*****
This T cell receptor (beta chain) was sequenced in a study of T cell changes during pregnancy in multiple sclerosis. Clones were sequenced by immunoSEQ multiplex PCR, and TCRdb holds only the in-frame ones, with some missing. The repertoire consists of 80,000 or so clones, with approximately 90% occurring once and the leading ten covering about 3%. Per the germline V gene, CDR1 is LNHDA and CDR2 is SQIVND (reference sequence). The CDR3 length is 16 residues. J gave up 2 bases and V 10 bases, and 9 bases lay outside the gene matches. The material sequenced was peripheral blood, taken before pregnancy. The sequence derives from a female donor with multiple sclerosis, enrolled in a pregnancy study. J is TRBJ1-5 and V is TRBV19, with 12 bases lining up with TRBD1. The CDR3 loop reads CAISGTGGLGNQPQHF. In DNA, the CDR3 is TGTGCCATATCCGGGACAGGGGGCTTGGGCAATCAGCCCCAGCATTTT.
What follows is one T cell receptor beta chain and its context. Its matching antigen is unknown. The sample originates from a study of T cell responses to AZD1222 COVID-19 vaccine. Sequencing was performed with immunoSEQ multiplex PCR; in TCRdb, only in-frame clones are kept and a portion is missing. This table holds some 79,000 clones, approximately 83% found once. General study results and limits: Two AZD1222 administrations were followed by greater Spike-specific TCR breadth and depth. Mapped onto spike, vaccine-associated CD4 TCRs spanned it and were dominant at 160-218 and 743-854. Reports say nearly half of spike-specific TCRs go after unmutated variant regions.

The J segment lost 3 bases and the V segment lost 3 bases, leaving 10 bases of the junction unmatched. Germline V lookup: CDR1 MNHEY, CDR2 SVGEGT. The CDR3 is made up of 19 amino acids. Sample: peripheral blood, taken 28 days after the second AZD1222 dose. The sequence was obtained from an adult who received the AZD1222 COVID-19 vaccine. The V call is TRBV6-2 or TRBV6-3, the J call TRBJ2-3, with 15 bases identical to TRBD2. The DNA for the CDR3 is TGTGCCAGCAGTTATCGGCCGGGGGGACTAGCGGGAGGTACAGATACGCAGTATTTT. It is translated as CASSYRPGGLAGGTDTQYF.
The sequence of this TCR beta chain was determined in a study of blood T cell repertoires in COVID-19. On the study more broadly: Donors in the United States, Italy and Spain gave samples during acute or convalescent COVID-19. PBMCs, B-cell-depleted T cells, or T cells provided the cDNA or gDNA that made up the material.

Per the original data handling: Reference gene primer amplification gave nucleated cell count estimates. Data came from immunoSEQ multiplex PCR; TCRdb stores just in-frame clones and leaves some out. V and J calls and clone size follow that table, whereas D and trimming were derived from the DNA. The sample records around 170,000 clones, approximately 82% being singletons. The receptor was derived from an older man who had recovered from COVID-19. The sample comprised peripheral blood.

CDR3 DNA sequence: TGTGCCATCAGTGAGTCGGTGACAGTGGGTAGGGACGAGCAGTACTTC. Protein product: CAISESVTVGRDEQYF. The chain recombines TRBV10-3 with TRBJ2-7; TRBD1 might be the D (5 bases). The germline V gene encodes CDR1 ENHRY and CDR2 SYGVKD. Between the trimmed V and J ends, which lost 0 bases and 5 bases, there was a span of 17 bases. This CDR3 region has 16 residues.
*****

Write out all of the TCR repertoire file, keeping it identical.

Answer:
This T cell receptor (beta chain) was sequenced in a study of T cell changes during pregnancy in multiple sclerosis. Clones were sequenced by immunoSEQ multiplex PCR, and TCRdb holds only the in-frame ones, with some missing. The repertoire consists of 80,000 or so clones, with approximately 90% occurring once and the leading ten covering about 3%. Per the germline V gene, CDR1 is LNHDA and CDR2 is SQIVND (reference sequence). The CDR3 length is 16 residues. J gave up 2 bases and V 10 bases, and 9 bases lay outside the gene matches. The material sequenced was peripheral blood, taken before pregnancy. The sequence derives from a female donor with multiple sclerosis, enrolled in a pregnancy study. J is TRBJ1-5 and V is TRBV19, with 12 bases lining up with TRBD1. The CDR3 loop reads CAISGTGGLGNQPQHF. In DNA, the CDR3 is TGTGCCATATCCGGGACAGGGGGCTTGGGCAATCAGCCCCAGCATTTT.
What follows is one T cell receptor beta chain and its context. Its matching antigen is unknown. The sample originates from a study of T cell responses to AZD1222 COVID-19 vaccine. Sequencing was performed with immunoSEQ multiplex PCR; in TCRdb, only in-frame clones are kept and a portion is missing. This table holds some 79,000 clones, approximately 83% found once. General study results and limits: Two AZD1222 administrations were followed by greater Spike-specific TCR breadth and depth. Mapped onto spike, vaccine-associated CD4 TCRs spanned it and were dominant at 160-218 and 743-854. Reports say nearly half of spike-specific TCRs go after unmutated variant regions.

The J segment lost 3 bases and the V segment lost 3 bases, leaving 10 bases of the junction unmatched. Germline V lookup: CDR1 MNHEY, CDR2 SVGEGT. The CDR3 is made up of 19 amino acids. Sample: peripheral blood, taken 28 days after the second AZD1222 dose. The sequence was obtained from an adult who received the AZD1222 COVID-19 vaccine. The V call is TRBV6-2 or TRBV6-3, the J call TRBJ2-3, with 15 bases identical to TRBD2. The DNA for the CDR3 is TGTGCCAGCAGTTATCGGCCGGGGGGACTAGCGGGAGGTACAGATACGCAGTATTTT. It is translated as CASSYRPGGLAGGTDTQYF.
The sequence of this TCR beta chain was determined in a study of blood T cell repertoires in COVID-19. On the study more broadly: Donors in the United States, Italy and Spain gave samples during acute or convalescent COVID-19. PBMCs, B-cell-depleted T cells, or T cells provided the cDNA or gDNA that made up the material.

Per the original data handling: Reference gene primer amplification gave nucleated cell count estimates. Data came from immunoSEQ multiplex PCR; TCRdb stores just in-frame clones and leaves some out. V and J calls and clone size follow that table, whereas D and trimming were derived from the DNA. The sample records around 170,000 clones, approximately 82% being singletons. The receptor was derived from an older man who had recovered from COVID-19. The sample comprised peripheral blood.

CDR3 DNA sequence: TGTGCCATCAGTGAGTCGGTGACAGTGGGTAGGGACGAGCAGTACTTC. Protein product: CAISESVTVGRDEQYF. The chain recombines TRBV10-3 with TRBJ2-7; TRBD1 might be the D (5 bases). The germline V gene encodes CDR1 ENHRY and CDR2 SYGVKD. Between the trimmed V and J ends, which lost 0 bases and 5 bases, there was a span of 17 bases. This CDR3 region has 16 residues.